Conservative Democrat Bob Ziegelbauer scores a breakthrough on health care, but finds few allies.
By Sunny Schubert
Most days state Rep. Bob Ziegelbauer (D-Manitowoc) finds himself shunned by fellow Democrats and treated like a freak of nature by Republicans.
Which is just fine by him.
“I guess I don’t feel a real affinity for either group,” says the 57-year-old lawmaker. “I’m carving out my own spot, my own little island—but there’s a nice little breeze on my island,” he adds with a laugh.
But he will not abandon his independent stance, which admirers call “principled” and detractors dismiss as “his way or the highway.”
This spring, he infuriated his fellow Dems again by announcing he would not support an early version of the state budget. He cited the combination of tax and fee increases, plus an anti-business change in the state liability law (since dropped), as reasons he could not sign on. He made some headlines but “It’s just show business,” he says with a sigh.
“I’m gonna be on the losing end of a close vote—big deal,” he says.
What makes the shunning of Bob Ziegelbauer a particular shame is that he’s one of the smartest and most innovative public servants in the state. Credit his upbringing and his schooling, but also his unique perspective on government: He’s not only Manitowoc County’s state representative, he’s also its county executive.
Shortly after he was elected county exec in 2006, Ziegelbauer took the bold step of asking county employees to work with him to rein in health insurance costs.
“It was 2006, and I could tell that our costs were going to double by 2010. We had to do something,” he says. Manitowoc County simply couldn’t afford to pay $19,500 per employee in insurance premiums for its 600 workers.
First, he tried to get them to join the state health care pool.
“Negotiating with public employee unions is like this,” he says, and theatrically folds his arms across his chest. “The process has a lot of ‘You can’t make me’ built into it.”
Thwarted on that front, which would have required all the county’s unions to sign on, Ziegelbauer next explored another route: a high-deductible plan that offered workers mostly the same doctors, clinics and hospitals, but cost $7,000 apiece less.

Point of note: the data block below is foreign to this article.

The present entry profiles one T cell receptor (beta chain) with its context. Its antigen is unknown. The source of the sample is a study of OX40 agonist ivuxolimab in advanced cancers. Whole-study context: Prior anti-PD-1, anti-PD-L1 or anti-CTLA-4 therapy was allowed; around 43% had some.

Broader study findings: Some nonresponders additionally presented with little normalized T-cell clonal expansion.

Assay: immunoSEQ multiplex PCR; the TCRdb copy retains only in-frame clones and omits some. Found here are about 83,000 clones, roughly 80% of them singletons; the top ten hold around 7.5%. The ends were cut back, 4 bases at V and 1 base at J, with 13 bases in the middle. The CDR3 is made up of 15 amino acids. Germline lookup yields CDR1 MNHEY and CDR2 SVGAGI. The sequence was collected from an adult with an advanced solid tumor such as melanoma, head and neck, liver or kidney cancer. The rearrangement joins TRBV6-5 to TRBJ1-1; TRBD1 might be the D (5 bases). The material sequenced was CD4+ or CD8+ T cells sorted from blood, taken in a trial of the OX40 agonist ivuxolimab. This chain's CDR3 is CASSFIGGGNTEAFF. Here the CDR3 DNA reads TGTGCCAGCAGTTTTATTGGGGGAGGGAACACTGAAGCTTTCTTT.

He was able to offer employees a plan that eliminated a $200 drug co-pay, offered free check-ups and bonuses for healthy activities and upped lifetime coverage from $2 million to $5 million. Then he sweetened the deal with a $3,000 contribution to each worker’s health savings account—an amount equal to the plan’s $3,000 deductible.
The bottom line: Each county employee would save more than $4,000, while the county saved another $2,600.
And to Ziegelbauer, the real beauty of the plan was that he didn’t need the unions’ permission—he could just offer it to the workers. Eventually, most jumped for it.
“Our people, our county workers—they’re good people. We shouldn’t sell ’em short,” he says.
His biggest disappointment is that more units of government, from cities to school districts, haven’t tried the same innovative approach to cut health care expenses.
Ziegelbauer was born and raised on the south side of Manitowoc. A high achiever, he graduated from Notre Dame and attended the University of Chicago Law School before earning an MBA at Pennsylvania’s famed Wharton School of Business.
And then, he says, “I moved back to Manitowoc and proceeded to goof around for a couple of years.”
Well, not quite. His father owned a couple of bars (this was in the mid-’70s, when 18-year-olds could still legally drink beer) that were hopping joints on weekends. Young Bob spent several years tending bar and booking musical acts, then opened his own business: a music store called Doctor Freud’s Institute of Fine Recordings.